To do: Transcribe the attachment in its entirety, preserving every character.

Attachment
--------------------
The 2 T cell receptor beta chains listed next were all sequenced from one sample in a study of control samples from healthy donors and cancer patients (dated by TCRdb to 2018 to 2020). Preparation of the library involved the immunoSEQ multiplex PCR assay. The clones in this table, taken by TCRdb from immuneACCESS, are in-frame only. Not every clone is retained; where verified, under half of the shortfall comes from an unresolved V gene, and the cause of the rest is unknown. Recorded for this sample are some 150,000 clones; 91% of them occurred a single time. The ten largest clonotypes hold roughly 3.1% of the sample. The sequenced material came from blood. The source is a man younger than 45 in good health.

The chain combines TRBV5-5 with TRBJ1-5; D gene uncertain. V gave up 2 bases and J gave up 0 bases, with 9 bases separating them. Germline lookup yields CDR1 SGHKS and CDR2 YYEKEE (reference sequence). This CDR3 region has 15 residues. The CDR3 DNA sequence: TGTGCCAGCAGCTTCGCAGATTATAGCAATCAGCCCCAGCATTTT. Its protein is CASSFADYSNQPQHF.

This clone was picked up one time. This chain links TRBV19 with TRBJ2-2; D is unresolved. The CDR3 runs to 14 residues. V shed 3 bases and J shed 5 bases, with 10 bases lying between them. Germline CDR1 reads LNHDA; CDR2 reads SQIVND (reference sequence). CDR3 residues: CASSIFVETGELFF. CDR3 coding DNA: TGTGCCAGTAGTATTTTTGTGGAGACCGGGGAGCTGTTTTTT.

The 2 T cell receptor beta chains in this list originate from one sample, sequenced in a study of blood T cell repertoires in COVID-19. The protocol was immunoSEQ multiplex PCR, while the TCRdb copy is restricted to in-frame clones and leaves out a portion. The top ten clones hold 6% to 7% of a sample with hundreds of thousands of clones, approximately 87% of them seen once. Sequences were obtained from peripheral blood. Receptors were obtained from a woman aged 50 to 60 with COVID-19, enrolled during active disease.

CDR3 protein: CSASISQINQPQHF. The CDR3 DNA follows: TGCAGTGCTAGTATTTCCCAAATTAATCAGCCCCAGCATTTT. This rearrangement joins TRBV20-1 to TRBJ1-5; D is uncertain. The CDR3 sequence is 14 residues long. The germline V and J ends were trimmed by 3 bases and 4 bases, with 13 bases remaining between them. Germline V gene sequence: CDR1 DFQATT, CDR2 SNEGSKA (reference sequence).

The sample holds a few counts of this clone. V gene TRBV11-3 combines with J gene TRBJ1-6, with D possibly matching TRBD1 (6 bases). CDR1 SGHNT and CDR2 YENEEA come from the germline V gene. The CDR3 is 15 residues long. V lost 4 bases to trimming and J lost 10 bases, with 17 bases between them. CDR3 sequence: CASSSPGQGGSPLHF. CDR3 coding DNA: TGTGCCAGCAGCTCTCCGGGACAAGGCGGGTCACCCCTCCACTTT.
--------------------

The 2 T cell receptor beta chains listed next were all sequenced from one sample in a study of control samples from healthy donors and cancer patients (dated by TCRdb to 2018 to 2020). Preparation of the library involved the immunoSEQ multiplex PCR assay. The clones in this table, taken by TCRdb from immuneACCESS, are in-frame only. Not every clone is retained; where verified, under half of the shortfall comes from an unresolved V gene, and the cause of the rest is unknown. Recorded for this sample are some 150,000 clones; 91% of them occurred a single time. The ten largest clonotypes hold roughly 3.1% of the sample. The sequenced material came from blood. The source is a man younger than 45 in good health.

The chain combines TRBV5-5 with TRBJ1-5; D gene uncertain. V gave up 2 bases and J gave up 0 bases, with 9 bases separating them. Germline lookup yields CDR1 SGHKS and CDR2 YYEKEE (reference sequence). This CDR3 region has 15 residues. The CDR3 DNA sequence: TGTGCCAGCAGCTTCGCAGATTATAGCAATCAGCCCCAGCATTTT. Its protein is CASSFADYSNQPQHF.

This clone was picked up one time. This chain links TRBV19 with TRBJ2-2; D is unresolved. The CDR3 runs to 14 residues. V shed 3 bases and J shed 5 bases, with 10 bases lying between them. Germline CDR1 reads LNHDA; CDR2 reads SQIVND (reference sequence). CDR3 residues: CASSIFVETGELFF. CDR3 coding DNA: TGTGCCAGTAGTATTTTTGTGGAGACCGGGGAGCTGTTTTTT.

The 2 T cell receptor beta chains in this list originate from one sample, sequenced in a study of blood T cell repertoires in COVID-19. The protocol was immunoSEQ multiplex PCR, while the TCRdb copy is restricted to in-frame clones and leaves out a portion. The top ten clones hold 6% to 7% of a sample with hundreds of thousands of clones, approximately 87% of them seen once. Sequences were obtained from peripheral blood. Receptors were obtained from a woman aged 50 to 60 with COVID-19, enrolled during active disease.

CDR3 protein: CSASISQINQPQHF. The CDR3 DNA follows: TGCAGTGCTAGTATTTCCCAAATTAATCAGCCCCAGCATTTT. This rearrangement joins TRBV20-1 to TRBJ1-5; D is uncertain. The CDR3 sequence is 14 residues long. The germline V and J ends were trimmed by 3 bases and 4 bases, with 13 bases remaining between them. Germline V gene sequence: CDR1 DFQATT, CDR2 SNEGSKA (reference sequence).

The sample holds a few counts of this clone. V gene TRBV11-3 combines with J gene TRBJ1-6, with D possibly matching TRBD1 (6 bases). CDR1 SGHNT and CDR2 YENEEA come from the germline V gene. The CDR3 is 15 residues long. V lost 4 bases to trimming and J lost 10 bases, with 17 bases between them. CDR3 sequence: CASSSPGQGGSPLHF. CDR3 coding DNA: TGTGCCAGCAGCTCTCCGGGACAAGGCGGGTCACCCCTCCACTTT.